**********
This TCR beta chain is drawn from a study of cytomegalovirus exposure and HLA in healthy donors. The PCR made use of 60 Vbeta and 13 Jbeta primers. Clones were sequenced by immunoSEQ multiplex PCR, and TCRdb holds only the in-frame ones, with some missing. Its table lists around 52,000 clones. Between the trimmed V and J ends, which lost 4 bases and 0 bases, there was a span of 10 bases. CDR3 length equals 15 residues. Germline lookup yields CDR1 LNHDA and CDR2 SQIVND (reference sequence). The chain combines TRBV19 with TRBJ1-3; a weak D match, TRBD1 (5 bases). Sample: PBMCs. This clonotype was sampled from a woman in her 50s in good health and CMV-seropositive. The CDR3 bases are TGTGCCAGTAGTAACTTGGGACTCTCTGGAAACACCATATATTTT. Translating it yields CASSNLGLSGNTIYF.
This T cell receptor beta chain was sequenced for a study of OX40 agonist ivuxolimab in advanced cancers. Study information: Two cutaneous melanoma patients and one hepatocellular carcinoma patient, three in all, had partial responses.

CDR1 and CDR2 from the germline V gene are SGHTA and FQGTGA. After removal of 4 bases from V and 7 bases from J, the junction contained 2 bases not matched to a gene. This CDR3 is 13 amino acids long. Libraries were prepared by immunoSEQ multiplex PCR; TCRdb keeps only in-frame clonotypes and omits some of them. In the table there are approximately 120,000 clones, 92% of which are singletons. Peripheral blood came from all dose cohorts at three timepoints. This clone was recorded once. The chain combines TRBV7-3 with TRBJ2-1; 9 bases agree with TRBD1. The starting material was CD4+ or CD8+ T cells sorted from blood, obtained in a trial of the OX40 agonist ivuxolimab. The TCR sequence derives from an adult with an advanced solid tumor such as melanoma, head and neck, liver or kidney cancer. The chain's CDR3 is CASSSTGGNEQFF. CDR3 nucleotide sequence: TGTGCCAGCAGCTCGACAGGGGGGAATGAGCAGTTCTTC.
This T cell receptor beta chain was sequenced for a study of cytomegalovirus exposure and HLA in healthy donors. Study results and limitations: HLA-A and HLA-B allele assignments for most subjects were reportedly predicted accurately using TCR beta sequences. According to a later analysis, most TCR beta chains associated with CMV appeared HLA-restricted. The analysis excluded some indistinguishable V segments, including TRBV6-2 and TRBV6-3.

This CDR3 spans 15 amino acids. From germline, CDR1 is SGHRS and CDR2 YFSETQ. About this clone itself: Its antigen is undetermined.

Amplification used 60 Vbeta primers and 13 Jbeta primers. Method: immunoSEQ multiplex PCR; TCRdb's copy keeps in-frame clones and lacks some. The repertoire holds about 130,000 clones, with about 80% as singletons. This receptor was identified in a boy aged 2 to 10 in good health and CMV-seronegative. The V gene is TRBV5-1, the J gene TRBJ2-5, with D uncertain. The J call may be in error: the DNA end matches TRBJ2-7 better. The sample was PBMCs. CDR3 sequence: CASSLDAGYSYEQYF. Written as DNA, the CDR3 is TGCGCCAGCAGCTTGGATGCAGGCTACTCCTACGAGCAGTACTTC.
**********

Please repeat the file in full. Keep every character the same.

This TCR beta chain is drawn from a study of cytomegalovirus exposure and HLA in healthy donors. The PCR made use of 60 Vbeta and 13 Jbeta primers. Clones were sequenced by immunoSEQ multiplex PCR, and TCRdb holds only the in-frame ones, with some missing. Its table lists around 52,000 clones. Between the trimmed V and J ends, which lost 4 bases and 0 bases, there was a span of 10 bases. CDR3 length equals 15 residues. Germline lookup yields CDR1 LNHDA and CDR2 SQIVND (reference sequence). The chain combines TRBV19 with TRBJ1-3; a weak D match, TRBD1 (5 bases). Sample: PBMCs. This clonotype was sampled from a woman in her 50s in good health and CMV-seropositive. The CDR3 bases are TGTGCCAGTAGTAACTTGGGACTCTCTGGAAACACCATATATTTT. Translating it yields CASSNLGLSGNTIYF.
This T cell receptor beta chain was sequenced for a study of OX40 agonist ivuxolimab in advanced cancers. Study information: Two cutaneous melanoma patients and one hepatocellular carcinoma patient, three in all, had partial responses.

CDR1 and CDR2 from the germline V gene are SGHTA and FQGTGA. After removal of 4 bases from V and 7 bases from J, the junction contained 2 bases not matched to a gene. This CDR3 is 13 amino acids long. Libraries were prepared by immunoSEQ multiplex PCR; TCRdb keeps only in-frame clonotypes and omits some of them. In the table there are approximately 120,000 clones, 92% of which are singletons. Peripheral blood came from all dose cohorts at three timepoints. This clone was recorded once. The chain combines TRBV7-3 with TRBJ2-1; 9 bases agree with TRBD1. The starting material was CD4+ or CD8+ T cells sorted from blood, obtained in a trial of the OX40 agonist ivuxolimab. The TCR sequence derives from an adult with an advanced solid tumor such as melanoma, head and neck, liver or kidney cancer. The chain's CDR3 is CASSSTGGNEQFF. CDR3 nucleotide sequence: TGTGCCAGCAGCTCGACAGGGGGGAATGAGCAGTTCTTC.
This T cell receptor beta chain was sequenced for a study of cytomegalovirus exposure and HLA in healthy donors. Study results and limitations: HLA-A and HLA-B allele assignments for most subjects were reportedly predicted accurately using TCR beta sequences. According to a later analysis, most TCR beta chains associated with CMV appeared HLA-restricted. The analysis excluded some indistinguishable V segments, including TRBV6-2 and TRBV6-3.

This CDR3 spans 15 amino acids. From germline, CDR1 is SGHRS and CDR2 YFSETQ. About this clone itself: Its antigen is undetermined.

Amplification used 60 Vbeta primers and 13 Jbeta primers. Method: immunoSEQ multiplex PCR; TCRdb's copy keeps in-frame clones and lacks some. The repertoire holds about 130,000 clones, with about 80% as singletons. This receptor was identified in a boy aged 2 to 10 in good health and CMV-seronegative. The V gene is TRBV5-1, the J gene TRBJ2-5, with D uncertain. The J call may be in error: the DNA end matches TRBJ2-7 better. The sample was PBMCs. CDR3 sequence: CASSLDAGYSYEQYF. Written as DNA, the CDR3 is TGCGCCAGCAGCTTGGATGCAGGCTACTCCTACGAGCAGTACTTC.